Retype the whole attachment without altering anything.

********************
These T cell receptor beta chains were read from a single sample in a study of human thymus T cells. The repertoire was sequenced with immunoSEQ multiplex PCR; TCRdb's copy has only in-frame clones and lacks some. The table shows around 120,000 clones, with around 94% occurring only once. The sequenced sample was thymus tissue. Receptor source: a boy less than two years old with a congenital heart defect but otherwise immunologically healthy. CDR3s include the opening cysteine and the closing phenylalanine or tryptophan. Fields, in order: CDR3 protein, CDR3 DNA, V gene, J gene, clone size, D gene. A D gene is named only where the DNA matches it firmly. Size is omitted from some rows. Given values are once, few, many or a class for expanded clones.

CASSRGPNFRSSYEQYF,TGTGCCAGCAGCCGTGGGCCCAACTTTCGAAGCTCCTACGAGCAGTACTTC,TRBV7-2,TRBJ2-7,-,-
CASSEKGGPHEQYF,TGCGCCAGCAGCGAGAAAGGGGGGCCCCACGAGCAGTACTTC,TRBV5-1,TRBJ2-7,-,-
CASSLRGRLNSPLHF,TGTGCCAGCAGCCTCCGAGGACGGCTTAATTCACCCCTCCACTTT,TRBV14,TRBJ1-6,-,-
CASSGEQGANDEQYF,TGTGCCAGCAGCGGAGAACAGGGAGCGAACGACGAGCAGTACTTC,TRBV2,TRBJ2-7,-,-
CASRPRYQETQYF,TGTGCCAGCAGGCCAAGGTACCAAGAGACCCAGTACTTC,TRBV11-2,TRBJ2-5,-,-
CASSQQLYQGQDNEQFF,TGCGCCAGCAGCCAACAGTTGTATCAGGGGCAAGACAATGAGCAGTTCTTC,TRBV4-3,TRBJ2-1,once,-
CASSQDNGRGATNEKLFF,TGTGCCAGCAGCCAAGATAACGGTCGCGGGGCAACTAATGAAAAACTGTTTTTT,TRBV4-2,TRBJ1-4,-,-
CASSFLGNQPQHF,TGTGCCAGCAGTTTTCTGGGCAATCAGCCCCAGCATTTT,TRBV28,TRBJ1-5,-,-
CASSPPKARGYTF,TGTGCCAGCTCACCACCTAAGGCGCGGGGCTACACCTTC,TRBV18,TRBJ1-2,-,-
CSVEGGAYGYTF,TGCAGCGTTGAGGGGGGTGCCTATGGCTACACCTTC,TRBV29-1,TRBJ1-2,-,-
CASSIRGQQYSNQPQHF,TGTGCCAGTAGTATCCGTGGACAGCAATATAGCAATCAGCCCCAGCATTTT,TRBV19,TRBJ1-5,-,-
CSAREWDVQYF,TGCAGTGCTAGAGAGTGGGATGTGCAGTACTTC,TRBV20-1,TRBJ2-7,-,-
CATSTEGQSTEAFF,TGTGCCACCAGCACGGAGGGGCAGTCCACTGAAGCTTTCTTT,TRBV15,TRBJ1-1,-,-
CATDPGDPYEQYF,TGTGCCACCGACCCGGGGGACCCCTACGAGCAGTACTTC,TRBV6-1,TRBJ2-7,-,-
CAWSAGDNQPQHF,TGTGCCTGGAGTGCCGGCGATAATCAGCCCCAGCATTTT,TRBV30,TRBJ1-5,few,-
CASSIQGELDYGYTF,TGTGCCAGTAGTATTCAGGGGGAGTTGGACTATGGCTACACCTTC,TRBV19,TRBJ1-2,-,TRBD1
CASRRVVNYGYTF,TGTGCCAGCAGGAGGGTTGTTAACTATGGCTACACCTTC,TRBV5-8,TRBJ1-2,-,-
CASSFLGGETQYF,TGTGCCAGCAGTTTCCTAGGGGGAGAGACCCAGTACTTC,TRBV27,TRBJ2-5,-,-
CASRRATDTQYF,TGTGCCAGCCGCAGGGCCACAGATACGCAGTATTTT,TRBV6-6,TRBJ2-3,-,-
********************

These T cell receptor beta chains were read from a single sample in a study of human thymus T cells. The repertoire was sequenced with immunoSEQ multiplex PCR; TCRdb's copy has only in-frame clones and lacks some. The table shows around 120,000 clones, with around 94% occurring only once. The sequenced sample was thymus tissue. Receptor source: a boy less than two years old with a congenital heart defect but otherwise immunologically healthy. CDR3s include the opening cysteine and the closing phenylalanine or tryptophan. Fields, in order: CDR3 protein, CDR3 DNA, V gene, J gene, clone size, D gene. A D gene is named only where the DNA matches it firmly. Size is omitted from some rows. Given values are once, few, many or a class for expanded clones.

CASSRGPNFRSSYEQYF,TGTGCCAGCAGCCGTGGGCCCAACTTTCGAAGCTCCTACGAGCAGTACTTC,TRBV7-2,TRBJ2-7,-,-
CASSEKGGPHEQYF,TGCGCCAGCAGCGAGAAAGGGGGGCCCCACGAGCAGTACTTC,TRBV5-1,TRBJ2-7,-,-
CASSLRGRLNSPLHF,TGTGCCAGCAGCCTCCGAGGACGGCTTAATTCACCCCTCCACTTT,TRBV14,TRBJ1-6,-,-
CASSGEQGANDEQYF,TGTGCCAGCAGCGGAGAACAGGGAGCGAACGACGAGCAGTACTTC,TRBV2,TRBJ2-7,-,-
CASRPRYQETQYF,TGTGCCAGCAGGCCAAGGTACCAAGAGACCCAGTACTTC,TRBV11-2,TRBJ2-5,-,-
CASSQQLYQGQDNEQFF,TGCGCCAGCAGCCAACAGTTGTATCAGGGGCAAGACAATGAGCAGTTCTTC,TRBV4-3,TRBJ2-1,once,-
CASSQDNGRGATNEKLFF,TGTGCCAGCAGCCAAGATAACGGTCGCGGGGCAACTAATGAAAAACTGTTTTTT,TRBV4-2,TRBJ1-4,-,-
CASSFLGNQPQHF,TGTGCCAGCAGTTTTCTGGGCAATCAGCCCCAGCATTTT,TRBV28,TRBJ1-5,-,-
CASSPPKARGYTF,TGTGCCAGCTCACCACCTAAGGCGCGGGGCTACACCTTC,TRBV18,TRBJ1-2,-,-
CSVEGGAYGYTF,TGCAGCGTTGAGGGGGGTGCCTATGGCTACACCTTC,TRBV29-1,TRBJ1-2,-,-
CASSIRGQQYSNQPQHF,TGTGCCAGTAGTATCCGTGGACAGCAATATAGCAATCAGCCCCAGCATTTT,TRBV19,TRBJ1-5,-,-
CSAREWDVQYF,TGCAGTGCTAGAGAGTGGGATGTGCAGTACTTC,TRBV20-1,TRBJ2-7,-,-
CATSTEGQSTEAFF,TGTGCCACCAGCACGGAGGGGCAGTCCACTGAAGCTTTCTTT,TRBV15,TRBJ1-1,-,-
CATDPGDPYEQYF,TGTGCCACCGACCCGGGGGACCCCTACGAGCAGTACTTC,TRBV6-1,TRBJ2-7,-,-
CAWSAGDNQPQHF,TGTGCCTGGAGTGCCGGCGATAATCAGCCCCAGCATTTT,TRBV30,TRBJ1-5,few,-
CASSIQGELDYGYTF,TGTGCCAGTAGTATTCAGGGGGAGTTGGACTATGGCTACACCTTC,TRBV19,TRBJ1-2,-,TRBD1
CASRRVVNYGYTF,TGTGCCAGCAGGAGGGTTGTTAACTATGGCTACACCTTC,TRBV5-8,TRBJ1-2,-,-
CASSFLGGETQYF,TGTGCCAGCAGTTTCCTAGGGGGAGAGACCCAGTACTTC,TRBV27,TRBJ2-5,-,-
CASRRATDTQYF,TGTGCCAGCCGCAGGGCCACAGATACGCAGTATTTT,TRBV6-6,TRBJ2-3,-,-